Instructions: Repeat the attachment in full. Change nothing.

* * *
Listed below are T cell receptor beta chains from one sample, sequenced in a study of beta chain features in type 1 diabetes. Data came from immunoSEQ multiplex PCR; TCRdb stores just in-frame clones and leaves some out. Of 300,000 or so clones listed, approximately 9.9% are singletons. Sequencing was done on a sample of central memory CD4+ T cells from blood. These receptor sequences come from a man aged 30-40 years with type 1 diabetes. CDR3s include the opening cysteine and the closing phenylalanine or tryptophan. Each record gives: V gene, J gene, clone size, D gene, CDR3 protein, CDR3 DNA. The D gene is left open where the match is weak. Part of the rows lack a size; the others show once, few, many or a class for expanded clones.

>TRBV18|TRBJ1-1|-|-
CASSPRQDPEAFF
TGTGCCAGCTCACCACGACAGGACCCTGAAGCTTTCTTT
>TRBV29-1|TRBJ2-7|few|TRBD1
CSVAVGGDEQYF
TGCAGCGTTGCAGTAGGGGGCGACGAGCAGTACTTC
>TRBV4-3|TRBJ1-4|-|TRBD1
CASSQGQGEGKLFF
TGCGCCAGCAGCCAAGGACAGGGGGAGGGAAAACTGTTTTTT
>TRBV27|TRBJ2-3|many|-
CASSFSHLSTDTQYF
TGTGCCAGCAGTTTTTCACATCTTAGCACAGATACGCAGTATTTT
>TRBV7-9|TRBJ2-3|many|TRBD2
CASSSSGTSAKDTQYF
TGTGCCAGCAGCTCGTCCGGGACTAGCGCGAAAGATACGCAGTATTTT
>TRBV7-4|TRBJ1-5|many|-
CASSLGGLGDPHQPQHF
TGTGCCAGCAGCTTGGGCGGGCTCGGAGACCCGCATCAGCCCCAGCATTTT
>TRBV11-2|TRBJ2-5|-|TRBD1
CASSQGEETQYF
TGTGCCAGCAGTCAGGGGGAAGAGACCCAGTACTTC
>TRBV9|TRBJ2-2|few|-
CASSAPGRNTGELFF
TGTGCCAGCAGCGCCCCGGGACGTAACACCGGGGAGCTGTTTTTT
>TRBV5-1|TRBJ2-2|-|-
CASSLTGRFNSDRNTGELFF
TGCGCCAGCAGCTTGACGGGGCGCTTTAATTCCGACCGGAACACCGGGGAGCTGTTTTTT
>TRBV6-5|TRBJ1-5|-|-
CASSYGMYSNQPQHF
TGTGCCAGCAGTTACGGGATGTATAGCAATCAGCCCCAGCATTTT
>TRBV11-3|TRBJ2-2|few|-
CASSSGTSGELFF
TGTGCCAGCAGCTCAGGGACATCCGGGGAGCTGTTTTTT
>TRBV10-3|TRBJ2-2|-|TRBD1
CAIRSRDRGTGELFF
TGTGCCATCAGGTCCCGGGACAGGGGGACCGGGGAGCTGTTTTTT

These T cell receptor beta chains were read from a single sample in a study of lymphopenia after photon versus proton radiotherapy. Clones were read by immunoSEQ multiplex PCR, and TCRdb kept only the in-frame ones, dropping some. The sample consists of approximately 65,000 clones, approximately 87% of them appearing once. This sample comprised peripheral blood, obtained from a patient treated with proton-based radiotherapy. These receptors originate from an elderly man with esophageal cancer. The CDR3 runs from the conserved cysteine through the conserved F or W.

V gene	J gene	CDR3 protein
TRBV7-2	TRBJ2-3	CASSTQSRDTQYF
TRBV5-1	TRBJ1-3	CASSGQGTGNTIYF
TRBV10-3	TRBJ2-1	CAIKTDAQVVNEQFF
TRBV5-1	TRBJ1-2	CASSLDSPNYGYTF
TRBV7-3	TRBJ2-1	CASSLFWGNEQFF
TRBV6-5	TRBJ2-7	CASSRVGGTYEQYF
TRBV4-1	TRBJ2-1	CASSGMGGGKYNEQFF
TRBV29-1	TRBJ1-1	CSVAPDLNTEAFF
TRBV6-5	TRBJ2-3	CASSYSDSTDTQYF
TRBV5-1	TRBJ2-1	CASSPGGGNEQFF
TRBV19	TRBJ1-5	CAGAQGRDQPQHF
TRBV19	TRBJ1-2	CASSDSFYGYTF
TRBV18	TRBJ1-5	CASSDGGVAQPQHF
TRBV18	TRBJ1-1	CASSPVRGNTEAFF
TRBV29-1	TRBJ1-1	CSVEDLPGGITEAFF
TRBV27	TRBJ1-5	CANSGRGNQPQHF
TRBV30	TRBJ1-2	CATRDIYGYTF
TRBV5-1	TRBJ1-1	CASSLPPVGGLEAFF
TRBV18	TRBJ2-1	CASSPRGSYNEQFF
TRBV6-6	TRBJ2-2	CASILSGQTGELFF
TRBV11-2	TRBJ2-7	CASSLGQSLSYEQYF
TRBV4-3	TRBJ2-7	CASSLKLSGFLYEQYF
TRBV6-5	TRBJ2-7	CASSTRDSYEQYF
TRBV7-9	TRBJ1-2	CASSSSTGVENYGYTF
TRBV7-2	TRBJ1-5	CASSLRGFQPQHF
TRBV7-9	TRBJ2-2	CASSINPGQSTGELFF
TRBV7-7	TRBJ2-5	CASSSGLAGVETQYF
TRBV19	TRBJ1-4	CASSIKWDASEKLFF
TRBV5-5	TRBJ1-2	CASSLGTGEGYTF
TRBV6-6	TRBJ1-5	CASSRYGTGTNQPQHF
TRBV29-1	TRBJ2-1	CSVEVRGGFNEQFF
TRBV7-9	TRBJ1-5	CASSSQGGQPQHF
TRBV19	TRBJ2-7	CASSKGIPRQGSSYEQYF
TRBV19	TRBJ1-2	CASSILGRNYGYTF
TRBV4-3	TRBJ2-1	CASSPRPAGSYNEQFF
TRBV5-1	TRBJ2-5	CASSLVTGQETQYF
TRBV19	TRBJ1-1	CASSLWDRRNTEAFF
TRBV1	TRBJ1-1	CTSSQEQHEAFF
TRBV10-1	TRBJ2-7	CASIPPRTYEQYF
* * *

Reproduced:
Listed below are T cell receptor beta chains from one sample, sequenced in a study of beta chain features in type 1 diabetes. Data came from immunoSEQ multiplex PCR; TCRdb stores just in-frame clones and leaves some out. Of 300,000 or so clones listed, approximately 9.9% are singletons. Sequencing was done on a sample of central memory CD4+ T cells from blood. These receptor sequences come from a man aged 30-40 years with type 1 diabetes. CDR3s include the opening cysteine and the closing phenylalanine or tryptophan. Each record gives: V gene, J gene, clone size, D gene, CDR3 protein, CDR3 DNA. The D gene is left open where the match is weak. Part of the rows lack a size; the others show once, few, many or a class for expanded clones.

>TRBV18|TRBJ1-1|-|-
CASSPRQDPEAFF
TGTGCCAGCTCACCACGACAGGACCCTGAAGCTTTCTTT
>TRBV29-1|TRBJ2-7|few|TRBD1
CSVAVGGDEQYF
TGCAGCGTTGCAGTAGGGGGCGACGAGCAGTACTTC
>TRBV4-3|TRBJ1-4|-|TRBD1
CASSQGQGEGKLFF
TGCGCCAGCAGCCAAGGACAGGGGGAGGGAAAACTGTTTTTT
>TRBV27|TRBJ2-3|many|-
CASSFSHLSTDTQYF
TGTGCCAGCAGTTTTTCACATCTTAGCACAGATACGCAGTATTTT
>TRBV7-9|TRBJ2-3|many|TRBD2
CASSSSGTSAKDTQYF
TGTGCCAGCAGCTCGTCCGGGACTAGCGCGAAAGATACGCAGTATTTT
>TRBV7-4|TRBJ1-5|many|-
CASSLGGLGDPHQPQHF
TGTGCCAGCAGCTTGGGCGGGCTCGGAGACCCGCATCAGCCCCAGCATTTT
>TRBV11-2|TRBJ2-5|-|TRBD1
CASSQGEETQYF
TGTGCCAGCAGTCAGGGGGAAGAGACCCAGTACTTC
>TRBV9|TRBJ2-2|few|-
CASSAPGRNTGELFF
TGTGCCAGCAGCGCCCCGGGACGTAACACCGGGGAGCTGTTTTTT
>TRBV5-1|TRBJ2-2|-|-
CASSLTGRFNSDRNTGELFF
TGCGCCAGCAGCTTGACGGGGCGCTTTAATTCCGACCGGAACACCGGGGAGCTGTTTTTT
>TRBV6-5|TRBJ1-5|-|-
CASSYGMYSNQPQHF
TGTGCCAGCAGTTACGGGATGTATAGCAATCAGCCCCAGCATTTT
>TRBV11-3|TRBJ2-2|few|-
CASSSGTSGELFF
TGTGCCAGCAGCTCAGGGACATCCGGGGAGCTGTTTTTT
>TRBV10-3|TRBJ2-2|-|TRBD1
CAIRSRDRGTGELFF
TGTGCCATCAGGTCCCGGGACAGGGGGACCGGGGAGCTGTTTTTT

These T cell receptor beta chains were read from a single sample in a study of lymphopenia after photon versus proton radiotherapy. Clones were read by immunoSEQ multiplex PCR, and TCRdb kept only the in-frame ones, dropping some. The sample consists of approximately 65,000 clones, approximately 87% of them appearing once. This sample comprised peripheral blood, obtained from a patient treated with proton-based radiotherapy. These receptors originate from an elderly man with esophageal cancer. The CDR3 runs from the conserved cysteine through the conserved F or W.

V gene	J gene	CDR3 protein
TRBV7-2	TRBJ2-3	CASSTQSRDTQYF
TRBV5-1	TRBJ1-3	CASSGQGTGNTIYF
TRBV10-3	TRBJ2-1	CAIKTDAQVVNEQFF
TRBV5-1	TRBJ1-2	CASSLDSPNYGYTF
TRBV7-3	TRBJ2-1	CASSLFWGNEQFF
TRBV6-5	TRBJ2-7	CASSRVGGTYEQYF
TRBV4-1	TRBJ2-1	CASSGMGGGKYNEQFF
TRBV29-1	TRBJ1-1	CSVAPDLNTEAFF
TRBV6-5	TRBJ2-3	CASSYSDSTDTQYF
TRBV5-1	TRBJ2-1	CASSPGGGNEQFF
TRBV19	TRBJ1-5	CAGAQGRDQPQHF
TRBV19	TRBJ1-2	CASSDSFYGYTF
TRBV18	TRBJ1-5	CASSDGGVAQPQHF
TRBV18	TRBJ1-1	CASSPVRGNTEAFF
TRBV29-1	TRBJ1-1	CSVEDLPGGITEAFF
TRBV27	TRBJ1-5	CANSGRGNQPQHF
TRBV30	TRBJ1-2	CATRDIYGYTF
TRBV5-1	TRBJ1-1	CASSLPPVGGLEAFF
TRBV18	TRBJ2-1	CASSPRGSYNEQFF
TRBV6-6	TRBJ2-2	CASILSGQTGELFF
TRBV11-2	TRBJ2-7	CASSLGQSLSYEQYF
TRBV4-3	TRBJ2-7	CASSLKLSGFLYEQYF
TRBV6-5	TRBJ2-7	CASSTRDSYEQYF
TRBV7-9	TRBJ1-2	CASSSSTGVENYGYTF
TRBV7-2	TRBJ1-5	CASSLRGFQPQHF
TRBV7-9	TRBJ2-2	CASSINPGQSTGELFF
TRBV7-7	TRBJ2-5	CASSSGLAGVETQYF
TRBV19	TRBJ1-4	CASSIKWDASEKLFF
TRBV5-5	TRBJ1-2	CASSLGTGEGYTF
TRBV6-6	TRBJ1-5	CASSRYGTGTNQPQHF
TRBV29-1	TRBJ2-1	CSVEVRGGFNEQFF
TRBV7-9	TRBJ1-5	CASSSQGGQPQHF
TRBV19	TRBJ2-7	CASSKGIPRQGSSYEQYF
TRBV19	TRBJ1-2	CASSILGRNYGYTF
TRBV4-3	TRBJ2-1	CASSPRPAGSYNEQFF
TRBV5-1	TRBJ2-5	CASSLVTGQETQYF
TRBV19	TRBJ1-1	CASSLWDRRNTEAFF
TRBV1	TRBJ1-1	CTSSQEQHEAFF
TRBV10-1	TRBJ2-7	CASIPPRTYEQYF